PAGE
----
Wednesday, May 7, 2014

Business self-interest and economic ideology a good fit

We will hear a few toned-down echoes of the report of the National Commission of Audit in Tuesday's budget but, apart from that, the memory of its more extraordinary proposals is already fading. For most Coalition backbenchers, that can't come soon enough.

But I think the audit commission has done us a great service. It has been hugely instructive. The business people and economists on the commission offered us a vision of a dystopian future.

It's a view of what lies at the end of the road the more extreme economic rationalists are trying to lead us down. If you've ever wondered what life would be like if we accepted all their advice, now you know.

It would be a harsher, less caring world, where daily life was more cut-throat, where the gap between rich and poor widened more rapidly and where the proportion of households falling below the poverty line increased every year.

Ah, but think of the advantages: we would have fixed the budget problem and started getting the public debt down without having to pay any more tax. And that's not all: we'd be left with a much more efficient economy.

Are the report's proposals the product of self-interest or ideology? Fair bit of both. To oversimplify, the business people would be motivated mainly by self-interest. They don't tend to be big on ideology - at least, not the sort that's internally consistent.

The economists, on the other hand, would be driven mainly by ideology. When you study economics you're taught a simple model of the way the economy works. It's supposed to be just a useful analytical tool, but it tends to take over the thinking of those who get jobs as practising economists. Those who become convinced the simplest version of this "neo-classical" model holds an equally simple answer to most economic problems, come up with policy recommendations just like those in the report.

The self-interest in the report is easily seen: it would fix the budget problem - and, don't be in any doubt, there is a problem - by taking money from low income-earners and middle income-earners, but not high income-earners.

The report fits perfectly with a wry observation from John Kenneth Galbraith, as paraphrased by the late John Button: "The rich need more money as an incentive and the poor need less money as an incentive."

But if you want to understand the ideology behind the report - what prompted the economists on the commission to advocate the harsh measures they did - you need to know a little about the strengths and weaknesses of the simple neoclassical model that fundamentalist economists take as their infallible guide.

It assumes that pretty much all you need to know about the economic dimension of our lives is that markets work by allowing prices to adjust and thereby bring the demand for and the supply of particular goods or services into balance. Except in rare cases, the main thing that would stop this process keeping the economy in balance and working well is government meddling in the market.

So the model predisposes those who take it literally to believe the less governments do the better. Government needs to be as small as possible, so if government spending exceeds its revenue from taxes, the only acceptable answer is to cut spending to fit. To solve the problem by increasing taxes would damage the economy.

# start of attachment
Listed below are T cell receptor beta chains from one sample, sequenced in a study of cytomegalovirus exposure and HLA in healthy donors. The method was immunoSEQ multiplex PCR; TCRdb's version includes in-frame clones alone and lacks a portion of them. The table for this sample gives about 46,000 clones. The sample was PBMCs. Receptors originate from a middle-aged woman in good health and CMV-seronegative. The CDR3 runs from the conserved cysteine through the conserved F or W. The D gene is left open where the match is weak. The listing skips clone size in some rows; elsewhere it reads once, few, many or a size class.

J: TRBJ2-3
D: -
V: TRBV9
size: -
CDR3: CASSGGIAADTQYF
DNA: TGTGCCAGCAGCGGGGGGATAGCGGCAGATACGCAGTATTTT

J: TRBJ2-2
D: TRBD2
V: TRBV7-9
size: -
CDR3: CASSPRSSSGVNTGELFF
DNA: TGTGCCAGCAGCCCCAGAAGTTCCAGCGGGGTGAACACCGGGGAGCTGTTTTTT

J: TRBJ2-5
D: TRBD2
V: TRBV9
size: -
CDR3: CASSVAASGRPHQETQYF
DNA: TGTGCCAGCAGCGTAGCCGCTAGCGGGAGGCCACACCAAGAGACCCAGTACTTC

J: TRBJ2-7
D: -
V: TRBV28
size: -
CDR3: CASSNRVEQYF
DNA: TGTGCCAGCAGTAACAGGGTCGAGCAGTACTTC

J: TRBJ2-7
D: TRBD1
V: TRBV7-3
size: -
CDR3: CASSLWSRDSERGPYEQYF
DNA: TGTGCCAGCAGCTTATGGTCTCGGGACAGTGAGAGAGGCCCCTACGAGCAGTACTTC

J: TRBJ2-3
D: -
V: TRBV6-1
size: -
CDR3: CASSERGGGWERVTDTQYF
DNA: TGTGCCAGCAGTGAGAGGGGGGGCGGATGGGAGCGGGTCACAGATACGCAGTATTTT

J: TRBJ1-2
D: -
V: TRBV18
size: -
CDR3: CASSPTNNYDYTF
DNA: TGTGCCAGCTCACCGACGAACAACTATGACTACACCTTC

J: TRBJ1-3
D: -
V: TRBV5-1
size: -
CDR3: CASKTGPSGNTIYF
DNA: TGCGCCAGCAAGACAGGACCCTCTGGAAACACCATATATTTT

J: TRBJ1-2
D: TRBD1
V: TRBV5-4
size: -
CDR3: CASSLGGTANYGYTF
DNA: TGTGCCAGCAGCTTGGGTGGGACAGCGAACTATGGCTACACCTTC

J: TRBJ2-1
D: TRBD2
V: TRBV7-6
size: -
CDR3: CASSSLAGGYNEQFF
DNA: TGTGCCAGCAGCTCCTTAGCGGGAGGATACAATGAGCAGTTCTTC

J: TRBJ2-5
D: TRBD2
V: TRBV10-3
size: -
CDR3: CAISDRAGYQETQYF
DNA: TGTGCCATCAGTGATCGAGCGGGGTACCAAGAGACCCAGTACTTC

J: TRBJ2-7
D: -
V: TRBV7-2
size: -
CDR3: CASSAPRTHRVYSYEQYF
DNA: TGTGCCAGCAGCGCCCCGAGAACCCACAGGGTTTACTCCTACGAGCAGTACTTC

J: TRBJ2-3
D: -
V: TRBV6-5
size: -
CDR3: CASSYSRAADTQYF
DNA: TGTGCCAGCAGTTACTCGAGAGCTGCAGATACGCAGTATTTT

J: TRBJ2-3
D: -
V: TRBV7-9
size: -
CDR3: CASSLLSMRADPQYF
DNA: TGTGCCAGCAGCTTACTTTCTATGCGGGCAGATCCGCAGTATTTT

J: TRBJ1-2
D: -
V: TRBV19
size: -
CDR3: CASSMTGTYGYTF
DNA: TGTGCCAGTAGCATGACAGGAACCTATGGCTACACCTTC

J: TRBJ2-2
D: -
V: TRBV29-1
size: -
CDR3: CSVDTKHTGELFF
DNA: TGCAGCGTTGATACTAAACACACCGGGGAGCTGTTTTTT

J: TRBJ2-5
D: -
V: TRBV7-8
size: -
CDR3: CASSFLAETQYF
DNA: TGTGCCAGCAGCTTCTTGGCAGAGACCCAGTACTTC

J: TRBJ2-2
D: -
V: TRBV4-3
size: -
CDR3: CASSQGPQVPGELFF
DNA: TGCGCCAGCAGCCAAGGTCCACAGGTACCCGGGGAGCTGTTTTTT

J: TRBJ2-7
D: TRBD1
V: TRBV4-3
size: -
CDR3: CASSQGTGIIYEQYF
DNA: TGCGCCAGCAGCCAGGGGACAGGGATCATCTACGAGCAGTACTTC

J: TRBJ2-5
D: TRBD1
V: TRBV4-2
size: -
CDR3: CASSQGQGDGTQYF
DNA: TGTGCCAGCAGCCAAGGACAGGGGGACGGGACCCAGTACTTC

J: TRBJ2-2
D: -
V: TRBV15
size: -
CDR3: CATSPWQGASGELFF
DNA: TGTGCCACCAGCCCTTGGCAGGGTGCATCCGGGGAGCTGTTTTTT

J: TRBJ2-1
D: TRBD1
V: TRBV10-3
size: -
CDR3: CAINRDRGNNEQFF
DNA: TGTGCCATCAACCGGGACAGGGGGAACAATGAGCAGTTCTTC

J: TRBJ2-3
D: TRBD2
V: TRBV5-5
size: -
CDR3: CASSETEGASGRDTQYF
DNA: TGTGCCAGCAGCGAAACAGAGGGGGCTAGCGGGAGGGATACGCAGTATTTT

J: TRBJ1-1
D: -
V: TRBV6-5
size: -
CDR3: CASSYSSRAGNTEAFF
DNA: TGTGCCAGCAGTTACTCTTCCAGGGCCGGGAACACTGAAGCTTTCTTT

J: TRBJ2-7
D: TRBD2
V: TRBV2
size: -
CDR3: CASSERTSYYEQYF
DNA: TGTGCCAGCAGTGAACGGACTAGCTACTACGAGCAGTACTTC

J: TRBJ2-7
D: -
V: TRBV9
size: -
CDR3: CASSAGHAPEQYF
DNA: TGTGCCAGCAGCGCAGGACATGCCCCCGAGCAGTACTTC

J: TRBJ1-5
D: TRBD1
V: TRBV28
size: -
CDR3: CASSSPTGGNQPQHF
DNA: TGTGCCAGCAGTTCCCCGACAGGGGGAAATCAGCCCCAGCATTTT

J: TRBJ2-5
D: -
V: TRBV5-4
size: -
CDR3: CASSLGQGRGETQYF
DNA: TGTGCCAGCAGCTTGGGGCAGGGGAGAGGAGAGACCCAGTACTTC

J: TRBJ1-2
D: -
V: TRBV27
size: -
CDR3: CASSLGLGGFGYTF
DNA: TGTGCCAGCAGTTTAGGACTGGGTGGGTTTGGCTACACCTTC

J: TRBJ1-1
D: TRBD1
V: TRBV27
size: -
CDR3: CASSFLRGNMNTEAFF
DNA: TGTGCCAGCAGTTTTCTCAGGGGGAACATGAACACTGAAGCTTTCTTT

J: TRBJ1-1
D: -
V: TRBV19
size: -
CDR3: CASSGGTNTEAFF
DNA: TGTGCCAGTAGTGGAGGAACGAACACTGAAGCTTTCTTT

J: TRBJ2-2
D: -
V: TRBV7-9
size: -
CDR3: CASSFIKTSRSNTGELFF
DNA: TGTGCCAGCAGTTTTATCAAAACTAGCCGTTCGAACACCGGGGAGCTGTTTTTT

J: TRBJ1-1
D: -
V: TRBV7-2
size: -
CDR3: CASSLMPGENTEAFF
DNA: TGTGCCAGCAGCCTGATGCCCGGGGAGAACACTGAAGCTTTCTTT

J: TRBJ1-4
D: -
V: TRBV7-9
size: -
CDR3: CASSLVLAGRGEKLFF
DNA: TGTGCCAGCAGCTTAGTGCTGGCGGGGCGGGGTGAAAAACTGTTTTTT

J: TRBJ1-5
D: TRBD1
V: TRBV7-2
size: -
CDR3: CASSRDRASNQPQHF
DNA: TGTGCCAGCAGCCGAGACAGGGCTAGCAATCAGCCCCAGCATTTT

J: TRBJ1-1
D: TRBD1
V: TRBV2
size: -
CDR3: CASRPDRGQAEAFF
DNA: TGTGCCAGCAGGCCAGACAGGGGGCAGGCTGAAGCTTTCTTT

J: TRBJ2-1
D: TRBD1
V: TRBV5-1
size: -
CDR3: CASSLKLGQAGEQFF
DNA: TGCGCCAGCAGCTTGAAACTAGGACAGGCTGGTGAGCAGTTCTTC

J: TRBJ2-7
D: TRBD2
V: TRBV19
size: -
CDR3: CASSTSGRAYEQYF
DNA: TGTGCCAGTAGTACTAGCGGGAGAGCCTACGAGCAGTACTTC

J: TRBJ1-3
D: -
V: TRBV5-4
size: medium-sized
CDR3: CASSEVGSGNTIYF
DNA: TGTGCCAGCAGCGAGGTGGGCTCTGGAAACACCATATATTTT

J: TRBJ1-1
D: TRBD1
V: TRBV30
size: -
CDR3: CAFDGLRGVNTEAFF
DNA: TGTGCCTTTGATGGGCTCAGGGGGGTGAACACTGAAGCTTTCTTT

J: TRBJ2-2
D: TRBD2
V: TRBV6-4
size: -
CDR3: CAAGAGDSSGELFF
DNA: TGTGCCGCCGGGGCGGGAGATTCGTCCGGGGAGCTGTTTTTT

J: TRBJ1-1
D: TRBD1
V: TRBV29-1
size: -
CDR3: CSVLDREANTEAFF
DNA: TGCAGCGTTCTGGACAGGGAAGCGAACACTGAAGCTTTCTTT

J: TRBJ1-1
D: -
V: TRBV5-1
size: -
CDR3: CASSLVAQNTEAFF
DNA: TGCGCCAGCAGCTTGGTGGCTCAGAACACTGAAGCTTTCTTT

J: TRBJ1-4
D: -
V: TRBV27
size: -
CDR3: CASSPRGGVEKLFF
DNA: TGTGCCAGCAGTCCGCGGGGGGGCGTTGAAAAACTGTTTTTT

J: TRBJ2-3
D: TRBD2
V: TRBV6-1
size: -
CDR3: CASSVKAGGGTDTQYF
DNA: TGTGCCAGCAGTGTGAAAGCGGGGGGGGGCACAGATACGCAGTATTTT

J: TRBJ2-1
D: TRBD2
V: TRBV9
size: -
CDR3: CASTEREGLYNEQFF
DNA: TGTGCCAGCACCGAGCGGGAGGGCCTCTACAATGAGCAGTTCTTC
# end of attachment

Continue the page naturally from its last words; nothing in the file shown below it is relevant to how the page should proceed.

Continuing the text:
The model is built on various assumptions. One is that all of us are "rational" (hard-headed, with perfect self-control), so we don't need governments stopping us doing destructive things (such as smoking or becoming obese) or even using payments to nudge us in the right direction. Indeed, we'd all be better off if governments gave us more freedom (and thus didn't need to make us pay so much tax).

Two other key assumptions are that we all operate as individuals and that what makes the economy work efficiently is competition between us. So the model casts aside the possibility that we're social animals who identify with groups and like acting in groups, even groups as large as "the community". Nor does it have any place for the possibility that sometimes co-operation between us gets better results than competition between us.

It assumes the notion of "shared responsibility" - of using the budget to require the well-off to subsidise the less well-off - could only discourage the poor from standing on their own feet and so make things worse on both sides of the deal.

This explains why the report's main savings come from making even tighter the already very tight means-testing of access to government benefits. It would abandon Medicare's most fundamental principle of universality - treating everybody equally and paying for the system via general taxation - to introduce co-payments and means-testing.

The model further implies that the more aspects of our lives that are run on market principles the better off we'll be. So it advocates greater competition between public and private schools, public and private hospitals, private health funds, universities and private education providers (as well as among big and small unis) and between rich states and poor states (South Australia and Tasmania).

It's change that would move us from one person, one vote towards one dollar, one vote. For those of us who have lots of dollars, what a paradise it would be.